ANGELES CITY, PAMPANGA – Top officials of the Supreme Court, the Department of Justice (DOJ) and the Department of the Interior and Local Government (DILG) on Friday launched Angeles City as a “justice zone,” an area with better coordination among justice sector agencies for faster delivery of justice.
Chief Justice Lucas Bersamin, Justice Secretary Menardo Guevarra and Interior Secretary Eduardo Año spearheaded the launch, along with several European ambassadors led by European Union Ambassador to the Philippines Franz Jessen. The EU is supporting the initiative through its Governance in Justice Programme (GOJUST Programme).
They were joined by Angeles City Mayor Edgardo Pamintuan and Angeles Regional Trial Court Executive Judge Omar Viola, who serves as chair of the local Justice Sector Coordinating Council (JSCC).
Under the program, local justice sector agencies such as the police, prosecutors, judges, public attorneys, and managers of detention facilities “identify problems and arrive at common solutions to address them.”
This is hoped to speed up proceedings across these agencies.
The idea, according to GOJUST Program Team Leader Christian Eldon, arises from the recognition that while members of the justice sector are independent, they are also interdependent and rely on each other, thus, the need for greater coordination.
Echoing these sentiments, Guevarra said members of the justice sector should “gain insights into the operational and logistical challenges” each of them face.
“These insights become the basis for us to address gaps and weaknesses in our respective systems, which in turn embolden us to further strengthen our bonds of cooperation and collaboration,” he said.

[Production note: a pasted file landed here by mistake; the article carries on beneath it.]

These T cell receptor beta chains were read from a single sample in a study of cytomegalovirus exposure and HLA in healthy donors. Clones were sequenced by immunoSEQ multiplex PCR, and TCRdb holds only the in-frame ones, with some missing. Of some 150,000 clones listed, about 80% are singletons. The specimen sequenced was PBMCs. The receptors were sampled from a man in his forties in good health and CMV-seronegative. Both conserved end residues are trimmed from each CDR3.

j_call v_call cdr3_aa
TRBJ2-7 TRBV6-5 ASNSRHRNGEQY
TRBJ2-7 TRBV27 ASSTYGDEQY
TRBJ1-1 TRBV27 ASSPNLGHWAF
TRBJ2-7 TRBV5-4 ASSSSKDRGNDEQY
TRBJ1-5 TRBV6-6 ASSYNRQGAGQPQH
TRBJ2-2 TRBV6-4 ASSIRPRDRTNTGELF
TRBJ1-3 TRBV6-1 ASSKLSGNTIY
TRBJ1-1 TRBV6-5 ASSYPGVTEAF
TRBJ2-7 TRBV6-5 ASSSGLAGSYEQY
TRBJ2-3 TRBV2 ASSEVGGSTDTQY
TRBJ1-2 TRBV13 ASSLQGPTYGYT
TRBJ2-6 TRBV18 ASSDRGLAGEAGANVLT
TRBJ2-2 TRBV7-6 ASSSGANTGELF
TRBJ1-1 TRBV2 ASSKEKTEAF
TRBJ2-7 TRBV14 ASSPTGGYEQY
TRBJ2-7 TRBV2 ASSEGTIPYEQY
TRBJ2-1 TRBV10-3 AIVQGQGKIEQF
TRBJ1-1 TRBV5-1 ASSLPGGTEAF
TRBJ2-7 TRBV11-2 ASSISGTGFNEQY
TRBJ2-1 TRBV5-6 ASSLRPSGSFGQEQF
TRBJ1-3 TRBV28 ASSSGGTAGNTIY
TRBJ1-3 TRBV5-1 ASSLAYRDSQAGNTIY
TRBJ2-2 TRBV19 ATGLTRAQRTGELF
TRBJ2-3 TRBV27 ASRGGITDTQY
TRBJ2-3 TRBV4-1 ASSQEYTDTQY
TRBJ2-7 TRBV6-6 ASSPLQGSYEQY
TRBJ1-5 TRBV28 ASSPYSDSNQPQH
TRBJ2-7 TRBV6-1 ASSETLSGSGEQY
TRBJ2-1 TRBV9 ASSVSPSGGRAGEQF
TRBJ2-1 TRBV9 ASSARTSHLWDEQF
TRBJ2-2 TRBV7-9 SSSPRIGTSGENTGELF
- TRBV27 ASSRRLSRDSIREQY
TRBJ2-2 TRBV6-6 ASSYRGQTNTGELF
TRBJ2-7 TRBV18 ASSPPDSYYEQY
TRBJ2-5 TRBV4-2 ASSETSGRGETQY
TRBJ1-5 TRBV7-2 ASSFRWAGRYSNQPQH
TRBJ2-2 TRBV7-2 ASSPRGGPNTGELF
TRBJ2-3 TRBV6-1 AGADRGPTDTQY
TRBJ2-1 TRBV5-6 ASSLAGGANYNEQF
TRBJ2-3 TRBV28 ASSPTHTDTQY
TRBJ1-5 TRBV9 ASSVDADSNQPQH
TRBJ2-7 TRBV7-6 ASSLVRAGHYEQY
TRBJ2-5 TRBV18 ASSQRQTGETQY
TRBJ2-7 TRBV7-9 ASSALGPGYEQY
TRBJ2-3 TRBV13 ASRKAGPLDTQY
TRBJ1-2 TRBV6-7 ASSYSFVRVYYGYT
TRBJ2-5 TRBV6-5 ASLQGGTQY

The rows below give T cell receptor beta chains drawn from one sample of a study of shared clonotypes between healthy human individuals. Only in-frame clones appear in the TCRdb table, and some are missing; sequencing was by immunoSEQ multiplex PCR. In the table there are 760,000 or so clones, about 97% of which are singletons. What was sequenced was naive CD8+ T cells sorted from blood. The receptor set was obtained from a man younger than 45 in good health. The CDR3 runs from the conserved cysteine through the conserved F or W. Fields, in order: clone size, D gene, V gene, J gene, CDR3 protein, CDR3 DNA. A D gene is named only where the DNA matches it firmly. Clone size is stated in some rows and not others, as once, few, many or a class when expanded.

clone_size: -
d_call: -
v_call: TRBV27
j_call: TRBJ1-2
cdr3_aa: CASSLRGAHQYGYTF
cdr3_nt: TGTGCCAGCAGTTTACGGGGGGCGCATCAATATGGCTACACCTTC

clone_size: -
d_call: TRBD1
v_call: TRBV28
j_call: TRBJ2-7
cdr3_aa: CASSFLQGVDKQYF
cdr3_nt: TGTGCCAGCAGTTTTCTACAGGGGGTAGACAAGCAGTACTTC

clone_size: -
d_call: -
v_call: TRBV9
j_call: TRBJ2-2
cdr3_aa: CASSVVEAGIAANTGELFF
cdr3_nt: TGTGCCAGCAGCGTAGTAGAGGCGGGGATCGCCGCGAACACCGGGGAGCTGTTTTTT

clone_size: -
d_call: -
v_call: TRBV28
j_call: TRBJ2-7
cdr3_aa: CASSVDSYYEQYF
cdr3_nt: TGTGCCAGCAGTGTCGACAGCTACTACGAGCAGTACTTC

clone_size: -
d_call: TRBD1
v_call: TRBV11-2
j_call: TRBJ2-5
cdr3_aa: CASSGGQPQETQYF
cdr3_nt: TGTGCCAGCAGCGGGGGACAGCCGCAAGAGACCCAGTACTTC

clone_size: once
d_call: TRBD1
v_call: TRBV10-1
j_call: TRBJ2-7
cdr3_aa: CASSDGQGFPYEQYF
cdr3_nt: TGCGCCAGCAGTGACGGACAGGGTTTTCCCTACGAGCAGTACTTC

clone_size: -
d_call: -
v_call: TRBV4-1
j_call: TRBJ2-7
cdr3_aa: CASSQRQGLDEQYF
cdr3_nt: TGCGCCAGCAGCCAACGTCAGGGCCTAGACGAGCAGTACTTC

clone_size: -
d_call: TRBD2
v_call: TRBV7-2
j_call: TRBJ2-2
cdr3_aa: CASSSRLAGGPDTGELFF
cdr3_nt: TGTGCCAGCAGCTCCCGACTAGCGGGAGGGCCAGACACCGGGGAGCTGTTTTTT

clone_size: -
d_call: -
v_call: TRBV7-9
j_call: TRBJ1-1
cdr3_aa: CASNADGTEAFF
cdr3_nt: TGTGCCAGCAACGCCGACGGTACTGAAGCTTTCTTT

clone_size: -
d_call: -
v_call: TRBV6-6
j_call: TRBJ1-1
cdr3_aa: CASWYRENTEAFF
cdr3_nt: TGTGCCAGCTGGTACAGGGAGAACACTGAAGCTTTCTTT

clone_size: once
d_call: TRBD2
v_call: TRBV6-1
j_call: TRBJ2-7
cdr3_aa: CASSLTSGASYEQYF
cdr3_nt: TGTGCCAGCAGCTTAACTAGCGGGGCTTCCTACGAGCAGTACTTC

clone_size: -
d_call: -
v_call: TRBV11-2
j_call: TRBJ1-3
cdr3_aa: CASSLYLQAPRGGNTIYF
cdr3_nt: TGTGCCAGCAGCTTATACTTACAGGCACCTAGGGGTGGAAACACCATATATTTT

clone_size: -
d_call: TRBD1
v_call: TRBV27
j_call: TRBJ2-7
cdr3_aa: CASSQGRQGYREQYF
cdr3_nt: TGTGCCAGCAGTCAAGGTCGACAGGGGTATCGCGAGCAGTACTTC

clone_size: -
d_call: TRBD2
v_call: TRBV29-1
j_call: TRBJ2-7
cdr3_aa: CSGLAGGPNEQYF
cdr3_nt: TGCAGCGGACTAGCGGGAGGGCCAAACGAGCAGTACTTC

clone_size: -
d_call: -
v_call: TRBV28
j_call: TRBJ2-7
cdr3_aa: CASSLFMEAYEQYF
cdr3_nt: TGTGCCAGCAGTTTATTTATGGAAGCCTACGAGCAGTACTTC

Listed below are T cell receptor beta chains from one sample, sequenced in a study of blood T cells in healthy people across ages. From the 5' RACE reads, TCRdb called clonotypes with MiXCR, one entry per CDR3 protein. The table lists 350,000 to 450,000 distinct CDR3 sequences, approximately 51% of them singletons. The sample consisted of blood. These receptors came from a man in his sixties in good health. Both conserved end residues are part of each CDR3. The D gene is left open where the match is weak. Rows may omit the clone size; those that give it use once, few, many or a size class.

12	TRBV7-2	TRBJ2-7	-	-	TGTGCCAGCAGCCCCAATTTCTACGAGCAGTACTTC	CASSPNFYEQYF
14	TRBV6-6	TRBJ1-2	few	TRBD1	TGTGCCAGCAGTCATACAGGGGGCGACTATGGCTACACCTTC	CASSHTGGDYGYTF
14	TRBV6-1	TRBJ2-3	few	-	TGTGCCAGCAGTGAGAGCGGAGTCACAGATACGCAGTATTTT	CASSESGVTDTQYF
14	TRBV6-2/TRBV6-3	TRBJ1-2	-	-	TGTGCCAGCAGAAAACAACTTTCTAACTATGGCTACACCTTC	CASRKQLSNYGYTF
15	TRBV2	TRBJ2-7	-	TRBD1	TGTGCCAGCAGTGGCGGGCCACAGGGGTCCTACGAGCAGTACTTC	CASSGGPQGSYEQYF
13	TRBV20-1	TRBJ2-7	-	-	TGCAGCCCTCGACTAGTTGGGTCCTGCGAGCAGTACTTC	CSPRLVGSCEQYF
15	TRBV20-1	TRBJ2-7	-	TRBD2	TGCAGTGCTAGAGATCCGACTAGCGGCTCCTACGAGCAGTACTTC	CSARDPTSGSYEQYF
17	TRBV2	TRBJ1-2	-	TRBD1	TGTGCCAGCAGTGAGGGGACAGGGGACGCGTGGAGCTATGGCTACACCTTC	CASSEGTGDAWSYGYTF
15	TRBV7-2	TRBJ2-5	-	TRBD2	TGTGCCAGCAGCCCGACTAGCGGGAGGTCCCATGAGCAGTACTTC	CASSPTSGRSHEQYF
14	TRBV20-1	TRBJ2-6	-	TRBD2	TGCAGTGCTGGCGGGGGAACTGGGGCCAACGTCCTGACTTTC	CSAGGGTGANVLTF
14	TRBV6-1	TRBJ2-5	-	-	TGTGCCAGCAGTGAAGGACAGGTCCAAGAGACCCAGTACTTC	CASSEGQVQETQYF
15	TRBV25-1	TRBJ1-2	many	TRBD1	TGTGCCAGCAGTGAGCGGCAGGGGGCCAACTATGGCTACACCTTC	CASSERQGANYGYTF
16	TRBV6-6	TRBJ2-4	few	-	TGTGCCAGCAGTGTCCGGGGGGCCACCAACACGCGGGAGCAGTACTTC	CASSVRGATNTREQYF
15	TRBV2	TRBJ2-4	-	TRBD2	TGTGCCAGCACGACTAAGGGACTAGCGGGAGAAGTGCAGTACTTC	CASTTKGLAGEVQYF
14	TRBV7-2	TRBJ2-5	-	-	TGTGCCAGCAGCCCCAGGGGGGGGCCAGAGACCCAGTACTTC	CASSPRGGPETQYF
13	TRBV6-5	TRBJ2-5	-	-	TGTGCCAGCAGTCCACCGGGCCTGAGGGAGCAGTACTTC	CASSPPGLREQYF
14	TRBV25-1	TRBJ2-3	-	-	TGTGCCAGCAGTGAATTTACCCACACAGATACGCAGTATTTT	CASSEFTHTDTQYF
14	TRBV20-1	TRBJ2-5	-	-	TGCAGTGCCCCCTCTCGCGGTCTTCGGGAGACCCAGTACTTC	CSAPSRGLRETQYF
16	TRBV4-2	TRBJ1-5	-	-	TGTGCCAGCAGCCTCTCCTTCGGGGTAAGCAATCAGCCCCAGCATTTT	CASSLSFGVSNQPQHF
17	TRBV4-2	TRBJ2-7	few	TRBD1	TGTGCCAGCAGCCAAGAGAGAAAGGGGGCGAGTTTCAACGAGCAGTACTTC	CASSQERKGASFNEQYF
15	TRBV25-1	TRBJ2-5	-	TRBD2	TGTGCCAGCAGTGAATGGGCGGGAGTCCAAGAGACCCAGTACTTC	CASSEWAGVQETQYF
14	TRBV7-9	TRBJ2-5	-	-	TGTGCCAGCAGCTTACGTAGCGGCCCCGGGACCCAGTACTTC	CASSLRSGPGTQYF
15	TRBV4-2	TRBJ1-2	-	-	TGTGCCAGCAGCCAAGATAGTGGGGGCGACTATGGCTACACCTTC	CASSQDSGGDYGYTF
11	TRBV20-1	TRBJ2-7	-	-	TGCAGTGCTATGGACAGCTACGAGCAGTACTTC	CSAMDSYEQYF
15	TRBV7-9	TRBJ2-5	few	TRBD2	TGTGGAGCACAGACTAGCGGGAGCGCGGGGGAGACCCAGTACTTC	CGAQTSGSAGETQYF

Guevarra cited as an example the sheer volume of cases being handled by prosecutors and public attorneys in Angeles City.
He said the city’s 10 prosecutors were handling 1,600 complaints under preliminary investigation and almost 1,300 inquest proceedings as of October 2018 aside from around 3,200 criminal cases pending in court as of September 2018. This means each prosecutor was handling around 600 cases.
Meanwhile, the city’s 13 public attorneys had a caseload of over 5,200 cases or around 400 cases each.
While the justice department has already hired and trained prosecutors and public defenders, these efforts must be complemented by reforms in other justice sectors, Guevarra said.
“A judge, no matter how learned, cannot convict without a capable prosecutor. A prosecutor, no matter how capable, if of no use in the absence of evidence gathered and competently handled by law enforcers. The realization of our interdependent work has forced us to look beyond the narrow confines of our own offices and departments,” he explained.
The JSCC program started in 2014 with Quezon City designated as the first justice zone, followed by Cebu City in 2018 and Davao City in March this year. Angeles is the fourth.
Bersamin acknowledged successes under the JSCC program, citing as examples continuous trial and automation such as the e-court system, electronic subpoena, and the e-dalaw or electronic visitation program.
According to the JSCC, the introduction of a continuous trial system and plea bargaining for drugs cases in Quezon City resulted in the reduction of up to 70,000 pending civil and criminal cases, from 640,000 as of December 2017 to 570,000 as of December 2016.
He said the 3 agencies are working on a sectoral budget for joint projects between the high court, the DOJ and DILG. He vowed to launch more justice zones before he retires in October.
“In the coming months, titingnan din namin 'yung mga (we will look at) rural or provincial areas. Because most of these justice zones so far, 'yung apat (the four), all of them, sa mga matataong lugar (are in densely populated areas) and they are in the urban setting. I am hoping that the principals will also consider launching and establishing justice zones in the provincial scale,” he said.
Año, for his part, said he hoped the barangay’s capability to resolve conflict will also be strengthened to ensure village residents “will experience fair and speedy administration of justice.”
Jessen, the EU envoy, said they are “very impressed with what the program has achieved so far.”
During the event, the JSCC and the local Angeles Justice Zone also unveiled their taglines and logos. JSCC chose the tagline “Bayanihan para sa Katarungan” (Cooperation Towards Justice) while the Angeles City Justice Zone adopted the Kapampangan phrase “Abe-abe ban matibe” (Stronger Together).